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NOAA News Releases 2005
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The National Oceanic and Atmospheric Administration provides a variety of support activities for areas affected by Hurricane Katrina. This release provides a summary of activities completed or anticipated to start within the next 24-72 hours.


PAO: Jeanne Kouhestani (301) 713-3431 ext. 220, cellular (301) 787-7269

NOAA SHIP NANCY FOSTER will complete its survey of approximately 3 square nautical miles in the approaches to Mobile, Ala. No obstructions reported to date.

NOAA SHIP THOMAS JEFFERSON is transiting to the area, currently just south of the Florida Keys.

NOAA Citation aircraft is flying aerial photography missions in St. Bernard and Plaquemines Parishes, La.


PAO: Ben Sherman (301) 713-3066, cellular (202) 253-5256

NOAA Office of Response and Restoration personnel are assisting the Coast Guard, EPA, and State of Louisiana to identify, assess, and mitigate more than 200 reported releases and unreported hazardous material problems such as hundreds of stranded drums of unknown materials. There are also more than 70 pending salvage operations that have some type of pollution threat.

NOAA OR&R responders have conducted preliminary reconnaissance of incidents at the Murphy Oil Refinery and the Bass Enterprises Storage Facility both in Louisiana. NOTE: for media inquiries regarding these spills please contact the Joint Information Center at (318) 473-2158 or (318) 473-2495.

NOAA Navigational Response Teams, mobile emergency response units equipped and trained to survey ports and nearby shore waterways, have been dispatched to various locations in the affected areas. These teams check for submerged obstructions that could cause hazards to shipping.

  • NRT1 surveyed Bayou La Batre, Ala. yesterday. Two submerged wrecks were found - a depth of 11.5 feet was measured over one of the wrecks and is the controlling depth for this waterway. Survey data was provided to the US Coast Guard and US Army Corps of Engineers. This completes the survey requests for the Mobile area. NRT1 is consolidating their equipment today and will begin transit to Baton Rouge, La. tomorrow to join with NRT6.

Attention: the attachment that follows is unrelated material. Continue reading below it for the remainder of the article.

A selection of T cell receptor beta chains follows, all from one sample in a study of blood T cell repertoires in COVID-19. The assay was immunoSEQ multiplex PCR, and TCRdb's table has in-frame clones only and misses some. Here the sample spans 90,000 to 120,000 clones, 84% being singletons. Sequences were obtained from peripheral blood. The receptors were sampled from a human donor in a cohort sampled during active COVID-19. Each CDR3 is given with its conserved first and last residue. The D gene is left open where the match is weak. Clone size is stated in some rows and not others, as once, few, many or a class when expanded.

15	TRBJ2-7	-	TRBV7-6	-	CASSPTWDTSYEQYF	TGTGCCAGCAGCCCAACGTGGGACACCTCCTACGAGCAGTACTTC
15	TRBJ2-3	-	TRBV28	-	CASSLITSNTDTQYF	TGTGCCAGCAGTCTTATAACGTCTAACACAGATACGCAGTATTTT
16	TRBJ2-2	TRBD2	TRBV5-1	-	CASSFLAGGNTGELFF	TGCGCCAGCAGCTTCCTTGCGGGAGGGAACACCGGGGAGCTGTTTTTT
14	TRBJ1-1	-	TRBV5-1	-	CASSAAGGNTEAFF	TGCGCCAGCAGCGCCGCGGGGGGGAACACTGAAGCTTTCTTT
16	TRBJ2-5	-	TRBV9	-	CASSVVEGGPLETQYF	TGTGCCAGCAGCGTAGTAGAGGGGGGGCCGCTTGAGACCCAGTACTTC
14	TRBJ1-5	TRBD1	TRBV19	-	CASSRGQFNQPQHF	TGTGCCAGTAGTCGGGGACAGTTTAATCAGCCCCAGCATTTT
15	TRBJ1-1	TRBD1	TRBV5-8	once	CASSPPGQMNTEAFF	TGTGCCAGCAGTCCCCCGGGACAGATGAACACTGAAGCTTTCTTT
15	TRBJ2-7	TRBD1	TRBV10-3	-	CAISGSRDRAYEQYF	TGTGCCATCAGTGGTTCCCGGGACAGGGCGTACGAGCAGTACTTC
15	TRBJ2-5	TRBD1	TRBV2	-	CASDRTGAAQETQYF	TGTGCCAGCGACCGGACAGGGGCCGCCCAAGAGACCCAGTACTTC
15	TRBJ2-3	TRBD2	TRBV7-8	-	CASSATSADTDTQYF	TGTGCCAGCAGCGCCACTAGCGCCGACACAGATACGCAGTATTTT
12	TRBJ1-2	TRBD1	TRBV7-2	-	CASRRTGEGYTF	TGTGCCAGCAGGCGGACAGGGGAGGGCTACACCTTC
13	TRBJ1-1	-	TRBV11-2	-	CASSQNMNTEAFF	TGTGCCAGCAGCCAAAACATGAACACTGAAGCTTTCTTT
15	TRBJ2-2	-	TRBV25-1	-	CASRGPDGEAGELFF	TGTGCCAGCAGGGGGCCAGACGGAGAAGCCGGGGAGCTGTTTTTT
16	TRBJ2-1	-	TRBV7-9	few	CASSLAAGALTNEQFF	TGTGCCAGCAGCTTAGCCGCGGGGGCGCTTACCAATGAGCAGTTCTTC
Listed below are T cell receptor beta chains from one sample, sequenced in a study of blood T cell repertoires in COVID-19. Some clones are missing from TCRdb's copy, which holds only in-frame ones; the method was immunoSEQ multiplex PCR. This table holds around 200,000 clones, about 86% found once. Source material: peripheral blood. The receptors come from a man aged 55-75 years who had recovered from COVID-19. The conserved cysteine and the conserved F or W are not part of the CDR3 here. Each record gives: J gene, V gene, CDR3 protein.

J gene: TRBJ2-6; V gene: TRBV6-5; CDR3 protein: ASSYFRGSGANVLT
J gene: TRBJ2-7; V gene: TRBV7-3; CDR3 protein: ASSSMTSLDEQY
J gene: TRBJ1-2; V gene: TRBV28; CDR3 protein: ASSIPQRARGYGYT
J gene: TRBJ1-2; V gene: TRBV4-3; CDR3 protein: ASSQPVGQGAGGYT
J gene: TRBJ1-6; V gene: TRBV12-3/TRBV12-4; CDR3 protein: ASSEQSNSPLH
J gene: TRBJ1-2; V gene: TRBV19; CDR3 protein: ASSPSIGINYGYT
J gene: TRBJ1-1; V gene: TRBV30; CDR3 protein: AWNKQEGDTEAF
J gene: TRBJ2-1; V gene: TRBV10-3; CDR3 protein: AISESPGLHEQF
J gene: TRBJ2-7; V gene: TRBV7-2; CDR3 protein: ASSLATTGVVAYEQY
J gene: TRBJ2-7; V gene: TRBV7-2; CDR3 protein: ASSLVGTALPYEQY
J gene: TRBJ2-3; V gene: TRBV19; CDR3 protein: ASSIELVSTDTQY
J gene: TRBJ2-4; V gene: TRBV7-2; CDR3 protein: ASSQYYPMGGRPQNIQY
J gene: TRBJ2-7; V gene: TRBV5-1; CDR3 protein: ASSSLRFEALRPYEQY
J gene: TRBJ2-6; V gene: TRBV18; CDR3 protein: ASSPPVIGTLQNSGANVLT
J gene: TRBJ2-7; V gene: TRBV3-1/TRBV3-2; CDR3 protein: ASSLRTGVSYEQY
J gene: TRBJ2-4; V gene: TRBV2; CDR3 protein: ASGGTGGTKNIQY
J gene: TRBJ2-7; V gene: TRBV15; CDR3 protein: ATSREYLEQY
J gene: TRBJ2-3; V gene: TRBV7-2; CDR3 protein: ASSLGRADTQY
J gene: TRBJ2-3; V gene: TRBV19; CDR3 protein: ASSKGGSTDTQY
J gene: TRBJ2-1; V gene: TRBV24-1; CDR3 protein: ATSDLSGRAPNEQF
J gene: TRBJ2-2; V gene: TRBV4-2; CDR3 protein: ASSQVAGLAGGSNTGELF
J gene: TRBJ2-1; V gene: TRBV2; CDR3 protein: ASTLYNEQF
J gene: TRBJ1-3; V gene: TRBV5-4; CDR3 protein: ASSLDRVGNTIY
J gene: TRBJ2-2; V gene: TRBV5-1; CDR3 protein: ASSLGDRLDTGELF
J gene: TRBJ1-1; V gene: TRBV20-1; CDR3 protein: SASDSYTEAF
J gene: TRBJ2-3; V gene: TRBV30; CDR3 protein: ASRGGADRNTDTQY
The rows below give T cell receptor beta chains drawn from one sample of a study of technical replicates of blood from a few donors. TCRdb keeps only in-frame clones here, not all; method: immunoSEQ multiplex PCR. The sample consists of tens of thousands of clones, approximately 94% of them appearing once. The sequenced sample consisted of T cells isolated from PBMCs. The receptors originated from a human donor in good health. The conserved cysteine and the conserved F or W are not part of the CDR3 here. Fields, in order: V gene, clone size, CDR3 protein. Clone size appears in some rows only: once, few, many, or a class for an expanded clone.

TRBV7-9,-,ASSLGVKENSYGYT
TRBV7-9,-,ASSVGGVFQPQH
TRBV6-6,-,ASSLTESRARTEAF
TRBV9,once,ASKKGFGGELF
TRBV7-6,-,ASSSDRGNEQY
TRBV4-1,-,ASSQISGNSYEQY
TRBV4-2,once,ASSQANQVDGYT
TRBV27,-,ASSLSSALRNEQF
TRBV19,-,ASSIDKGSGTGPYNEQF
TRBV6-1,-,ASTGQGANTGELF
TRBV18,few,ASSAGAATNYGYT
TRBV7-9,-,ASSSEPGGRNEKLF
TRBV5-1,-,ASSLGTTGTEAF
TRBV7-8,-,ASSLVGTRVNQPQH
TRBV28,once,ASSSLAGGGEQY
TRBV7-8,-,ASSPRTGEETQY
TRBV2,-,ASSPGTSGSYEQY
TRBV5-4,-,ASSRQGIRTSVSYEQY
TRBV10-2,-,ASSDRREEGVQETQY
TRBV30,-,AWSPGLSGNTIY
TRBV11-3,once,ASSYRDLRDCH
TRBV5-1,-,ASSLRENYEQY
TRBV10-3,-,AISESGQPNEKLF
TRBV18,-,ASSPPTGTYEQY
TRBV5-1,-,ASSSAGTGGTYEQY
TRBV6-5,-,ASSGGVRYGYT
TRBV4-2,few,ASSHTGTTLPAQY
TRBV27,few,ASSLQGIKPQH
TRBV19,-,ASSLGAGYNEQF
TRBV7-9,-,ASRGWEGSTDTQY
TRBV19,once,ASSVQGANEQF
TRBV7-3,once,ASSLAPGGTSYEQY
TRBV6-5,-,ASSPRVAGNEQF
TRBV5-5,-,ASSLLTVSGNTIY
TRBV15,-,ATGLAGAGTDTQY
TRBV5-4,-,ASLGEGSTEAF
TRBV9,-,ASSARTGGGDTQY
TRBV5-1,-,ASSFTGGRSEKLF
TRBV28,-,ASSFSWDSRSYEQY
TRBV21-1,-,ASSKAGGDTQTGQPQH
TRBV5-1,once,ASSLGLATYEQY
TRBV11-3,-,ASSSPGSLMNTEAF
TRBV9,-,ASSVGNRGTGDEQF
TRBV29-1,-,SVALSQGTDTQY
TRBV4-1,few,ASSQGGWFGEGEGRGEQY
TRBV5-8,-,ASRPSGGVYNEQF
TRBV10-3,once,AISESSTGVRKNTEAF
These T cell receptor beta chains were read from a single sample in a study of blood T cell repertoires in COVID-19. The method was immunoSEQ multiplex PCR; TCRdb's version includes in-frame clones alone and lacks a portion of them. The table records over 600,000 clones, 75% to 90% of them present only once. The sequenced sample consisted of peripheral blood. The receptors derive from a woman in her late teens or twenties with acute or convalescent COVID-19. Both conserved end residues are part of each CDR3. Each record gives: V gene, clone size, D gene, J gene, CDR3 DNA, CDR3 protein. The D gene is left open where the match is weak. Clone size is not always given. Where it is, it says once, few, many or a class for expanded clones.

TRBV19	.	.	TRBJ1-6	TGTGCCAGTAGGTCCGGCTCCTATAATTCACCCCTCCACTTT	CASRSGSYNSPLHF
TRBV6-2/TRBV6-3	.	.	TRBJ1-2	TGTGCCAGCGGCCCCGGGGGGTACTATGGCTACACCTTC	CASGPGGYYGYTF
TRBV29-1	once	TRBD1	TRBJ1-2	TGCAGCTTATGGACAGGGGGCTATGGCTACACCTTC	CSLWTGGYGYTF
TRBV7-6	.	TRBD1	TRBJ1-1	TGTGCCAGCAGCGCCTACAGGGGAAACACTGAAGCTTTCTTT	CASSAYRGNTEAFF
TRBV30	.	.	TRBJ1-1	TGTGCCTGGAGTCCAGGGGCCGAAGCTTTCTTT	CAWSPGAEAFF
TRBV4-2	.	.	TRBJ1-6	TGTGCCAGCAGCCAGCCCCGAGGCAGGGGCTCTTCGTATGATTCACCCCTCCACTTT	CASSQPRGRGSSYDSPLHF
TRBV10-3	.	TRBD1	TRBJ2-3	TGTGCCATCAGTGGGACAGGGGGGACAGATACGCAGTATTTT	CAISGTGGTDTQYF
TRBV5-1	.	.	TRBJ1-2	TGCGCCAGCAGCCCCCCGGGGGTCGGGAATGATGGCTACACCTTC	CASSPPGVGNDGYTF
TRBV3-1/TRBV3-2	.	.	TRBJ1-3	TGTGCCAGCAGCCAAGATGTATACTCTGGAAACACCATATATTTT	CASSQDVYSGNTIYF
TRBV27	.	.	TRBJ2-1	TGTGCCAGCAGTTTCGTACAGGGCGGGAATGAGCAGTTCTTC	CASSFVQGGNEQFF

• NRT2 was detached from Mobile survey area yesterday. They transited to Florida Keys to survey an exit channel for a propane barge that grounded when Katrina passed over Florida. NRT2 was on scene this morning and work is expected to be completed today.
  • NRT4 completed surveys in the Mississippi River between mile 115 and mile 130. A minimum depth of 41 feet was found in the Fairview Crossing. This information has been provided to Coast Guard and Army Corps of Engineers for their information regarding vessel transits in this stretch of the river.

Today NRT4 will begin to side scan survey the Gulf Intracoastal Waterway beginning in Houma, La. and proceeding to New Orleans. This project is expected to take two days to complete.

  • NRT6 is expected to be in Lafayette, La. this afternoon to link with the Eastern Gulf navigation manager. NRT6 is equipped with multibeam sonar, which is an additional aid in determining depths over obstructions.

NOAA hydrographic data services provider vessel is working on the lower Mississippi River from mile 20 north. No new obstructions have been reported.


PAO: Connie Barclay (301) 713-2370, cellular (202) 441-2398

  • Agents from NOAA’s Office of Law Enforcement delivered an OLE boat to Florida Fish and Wildlife Conservation Commission officers in Biloxi, Miss. to be used in search and rescue efforts.
  • Six agents from NOAA OLE are supporting the National Weather Service and other NOAA mission critical functions in the Slidell, La., Bay St. Louis, Miss. and New Orleans areas.

An agency of the U.S. Commerce Department, NOAA is dedicated to enhancing the nation’s economic security, improving public safety through prediction and research of weather and Climate-related events and providing environmental stewardship of coastal and marine resources. Through the emerging Global Earth Observation System of Systems (GEOSS), NOAA is working with its federal partners and nearly 60 countries to develop a global Earth observation network that is as integrated as the planet it observes, predicts and protects.

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